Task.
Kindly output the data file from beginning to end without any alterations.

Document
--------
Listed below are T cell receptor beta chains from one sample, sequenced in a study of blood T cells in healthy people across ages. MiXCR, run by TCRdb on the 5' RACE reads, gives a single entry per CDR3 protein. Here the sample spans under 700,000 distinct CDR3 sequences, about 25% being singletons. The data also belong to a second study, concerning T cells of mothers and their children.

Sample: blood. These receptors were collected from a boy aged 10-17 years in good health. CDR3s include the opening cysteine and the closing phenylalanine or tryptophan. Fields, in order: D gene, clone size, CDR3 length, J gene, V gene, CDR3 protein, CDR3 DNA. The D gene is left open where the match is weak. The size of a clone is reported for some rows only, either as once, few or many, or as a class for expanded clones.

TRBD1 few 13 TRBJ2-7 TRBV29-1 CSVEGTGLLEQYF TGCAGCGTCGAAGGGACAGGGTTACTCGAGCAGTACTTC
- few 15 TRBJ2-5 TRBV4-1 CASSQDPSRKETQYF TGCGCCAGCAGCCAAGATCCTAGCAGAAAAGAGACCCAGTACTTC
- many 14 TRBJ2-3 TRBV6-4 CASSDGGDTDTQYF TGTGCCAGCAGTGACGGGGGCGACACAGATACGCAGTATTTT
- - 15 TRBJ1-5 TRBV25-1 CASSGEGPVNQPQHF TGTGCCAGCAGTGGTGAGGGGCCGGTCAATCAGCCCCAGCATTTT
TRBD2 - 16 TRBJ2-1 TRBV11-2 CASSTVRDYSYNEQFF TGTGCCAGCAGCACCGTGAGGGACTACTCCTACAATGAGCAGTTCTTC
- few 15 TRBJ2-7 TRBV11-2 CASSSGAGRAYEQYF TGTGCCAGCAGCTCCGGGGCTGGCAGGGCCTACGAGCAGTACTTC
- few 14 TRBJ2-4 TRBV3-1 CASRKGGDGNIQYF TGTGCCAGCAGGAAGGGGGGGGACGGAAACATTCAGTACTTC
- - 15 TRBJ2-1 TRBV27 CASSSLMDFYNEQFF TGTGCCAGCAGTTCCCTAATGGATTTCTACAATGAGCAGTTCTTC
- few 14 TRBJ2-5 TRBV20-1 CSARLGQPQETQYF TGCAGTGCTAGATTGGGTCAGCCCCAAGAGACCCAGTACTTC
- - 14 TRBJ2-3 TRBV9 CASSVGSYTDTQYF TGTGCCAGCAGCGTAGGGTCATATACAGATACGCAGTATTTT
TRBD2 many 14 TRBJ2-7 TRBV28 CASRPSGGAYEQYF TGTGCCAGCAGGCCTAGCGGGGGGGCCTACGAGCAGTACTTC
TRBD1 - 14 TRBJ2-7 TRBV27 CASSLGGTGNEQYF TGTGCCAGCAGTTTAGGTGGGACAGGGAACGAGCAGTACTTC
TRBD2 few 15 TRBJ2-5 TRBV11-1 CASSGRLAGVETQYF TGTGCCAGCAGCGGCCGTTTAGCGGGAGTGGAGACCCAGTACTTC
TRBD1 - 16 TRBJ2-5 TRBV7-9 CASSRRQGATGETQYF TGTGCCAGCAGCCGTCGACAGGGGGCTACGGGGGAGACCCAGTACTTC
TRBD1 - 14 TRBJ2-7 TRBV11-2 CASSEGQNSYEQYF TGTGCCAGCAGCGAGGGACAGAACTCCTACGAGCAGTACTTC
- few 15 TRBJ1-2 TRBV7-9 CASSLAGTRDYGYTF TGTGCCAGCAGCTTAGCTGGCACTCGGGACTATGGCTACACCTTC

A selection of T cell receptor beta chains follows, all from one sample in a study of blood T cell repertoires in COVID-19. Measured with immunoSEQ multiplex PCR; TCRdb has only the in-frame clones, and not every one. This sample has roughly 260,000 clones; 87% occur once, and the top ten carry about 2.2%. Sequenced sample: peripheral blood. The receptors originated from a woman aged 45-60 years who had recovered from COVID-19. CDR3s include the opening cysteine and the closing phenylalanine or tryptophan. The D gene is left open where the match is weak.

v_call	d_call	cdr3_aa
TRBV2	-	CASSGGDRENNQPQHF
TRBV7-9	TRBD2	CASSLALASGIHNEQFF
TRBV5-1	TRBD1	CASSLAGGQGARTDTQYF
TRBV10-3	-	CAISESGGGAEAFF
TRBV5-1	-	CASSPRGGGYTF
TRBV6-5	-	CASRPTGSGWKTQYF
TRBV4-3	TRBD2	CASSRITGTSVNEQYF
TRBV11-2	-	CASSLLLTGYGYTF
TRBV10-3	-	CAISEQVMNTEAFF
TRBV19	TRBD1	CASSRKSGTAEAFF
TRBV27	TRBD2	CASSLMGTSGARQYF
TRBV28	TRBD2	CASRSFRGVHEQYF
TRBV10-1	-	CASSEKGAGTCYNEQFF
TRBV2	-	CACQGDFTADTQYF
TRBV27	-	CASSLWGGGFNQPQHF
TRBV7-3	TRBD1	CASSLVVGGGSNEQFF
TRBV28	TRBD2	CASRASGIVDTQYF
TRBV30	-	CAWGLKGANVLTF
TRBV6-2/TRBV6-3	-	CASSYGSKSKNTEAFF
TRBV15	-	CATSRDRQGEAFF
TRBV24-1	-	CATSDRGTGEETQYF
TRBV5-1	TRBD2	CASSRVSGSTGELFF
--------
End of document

Listed below are T cell receptor beta chains from one sample, sequenced in a study of blood T cells in healthy people across ages. MiXCR, run by TCRdb on the 5' RACE reads, gives a single entry per CDR3 protein. Here the sample spans under 700,000 distinct CDR3 sequences, about 25% being singletons. The data also belong to a second study, concerning T cells of mothers and their children.

Sample: blood. These receptors were collected from a boy aged 10-17 years in good health. CDR3s include the opening cysteine and the closing phenylalanine or tryptophan. Fields, in order: D gene, clone size, CDR3 length, J gene, V gene, CDR3 protein, CDR3 DNA. The D gene is left open where the match is weak. The size of a clone is reported for some rows only, either as once, few or many, or as a class for expanded clones.

TRBD1 few 13 TRBJ2-7 TRBV29-1 CSVEGTGLLEQYF TGCAGCGTCGAAGGGACAGGGTTACTCGAGCAGTACTTC
- few 15 TRBJ2-5 TRBV4-1 CASSQDPSRKETQYF TGCGCCAGCAGCCAAGATCCTAGCAGAAAAGAGACCCAGTACTTC
- many 14 TRBJ2-3 TRBV6-4 CASSDGGDTDTQYF TGTGCCAGCAGTGACGGGGGCGACACAGATACGCAGTATTTT
- - 15 TRBJ1-5 TRBV25-1 CASSGEGPVNQPQHF TGTGCCAGCAGTGGTGAGGGGCCGGTCAATCAGCCCCAGCATTTT
TRBD2 - 16 TRBJ2-1 TRBV11-2 CASSTVRDYSYNEQFF TGTGCCAGCAGCACCGTGAGGGACTACTCCTACAATGAGCAGTTCTTC
- few 15 TRBJ2-7 TRBV11-2 CASSSGAGRAYEQYF TGTGCCAGCAGCTCCGGGGCTGGCAGGGCCTACGAGCAGTACTTC
- few 14 TRBJ2-4 TRBV3-1 CASRKGGDGNIQYF TGTGCCAGCAGGAAGGGGGGGGACGGAAACATTCAGTACTTC
- - 15 TRBJ2-1 TRBV27 CASSSLMDFYNEQFF TGTGCCAGCAGTTCCCTAATGGATTTCTACAATGAGCAGTTCTTC
- few 14 TRBJ2-5 TRBV20-1 CSARLGQPQETQYF TGCAGTGCTAGATTGGGTCAGCCCCAAGAGACCCAGTACTTC
- - 14 TRBJ2-3 TRBV9 CASSVGSYTDTQYF TGTGCCAGCAGCGTAGGGTCATATACAGATACGCAGTATTTT
TRBD2 many 14 TRBJ2-7 TRBV28 CASRPSGGAYEQYF TGTGCCAGCAGGCCTAGCGGGGGGGCCTACGAGCAGTACTTC
TRBD1 - 14 TRBJ2-7 TRBV27 CASSLGGTGNEQYF TGTGCCAGCAGTTTAGGTGGGACAGGGAACGAGCAGTACTTC
TRBD2 few 15 TRBJ2-5 TRBV11-1 CASSGRLAGVETQYF TGTGCCAGCAGCGGCCGTTTAGCGGGAGTGGAGACCCAGTACTTC
TRBD1 - 16 TRBJ2-5 TRBV7-9 CASSRRQGATGETQYF TGTGCCAGCAGCCGTCGACAGGGGGCTACGGGGGAGACCCAGTACTTC
TRBD1 - 14 TRBJ2-7 TRBV11-2 CASSEGQNSYEQYF TGTGCCAGCAGCGAGGGACAGAACTCCTACGAGCAGTACTTC
- few 15 TRBJ1-2 TRBV7-9 CASSLAGTRDYGYTF TGTGCCAGCAGCTTAGCTGGCACTCGGGACTATGGCTACACCTTC

A selection of T cell receptor beta chains follows, all from one sample in a study of blood T cell repertoires in COVID-19. Measured with immunoSEQ multiplex PCR; TCRdb has only the in-frame clones, and not every one. This sample has roughly 260,000 clones; 87% occur once, and the top ten carry about 2.2%. Sequenced sample: peripheral blood. The receptors originated from a woman aged 45-60 years who had recovered from COVID-19. CDR3s include the opening cysteine and the closing phenylalanine or tryptophan. The D gene is left open where the match is weak.

v_call	d_call	cdr3_aa
TRBV2	-	CASSGGDRENNQPQHF
TRBV7-9	TRBD2	CASSLALASGIHNEQFF
TRBV5-1	TRBD1	CASSLAGGQGARTDTQYF
TRBV10-3	-	CAISESGGGAEAFF
TRBV5-1	-	CASSPRGGGYTF
TRBV6-5	-	CASRPTGSGWKTQYF
TRBV4-3	TRBD2	CASSRITGTSVNEQYF
TRBV11-2	-	CASSLLLTGYGYTF
TRBV10-3	-	CAISEQVMNTEAFF
TRBV19	TRBD1	CASSRKSGTAEAFF
TRBV27	TRBD2	CASSLMGTSGARQYF
TRBV28	TRBD2	CASRSFRGVHEQYF
TRBV10-1	-	CASSEKGAGTCYNEQFF
TRBV2	-	CACQGDFTADTQYF
TRBV27	-	CASSLWGGGFNQPQHF
TRBV7-3	TRBD1	CASSLVVGGGSNEQFF
TRBV28	TRBD2	CASRASGIVDTQYF
TRBV30	-	CAWGLKGANVLTF
TRBV6-2/TRBV6-3	-	CASSYGSKSKNTEAFF
TRBV15	-	CATSRDRQGEAFF
TRBV24-1	-	CATSDRGTGEETQYF
TRBV5-1	TRBD2	CASSRVSGSTGELFF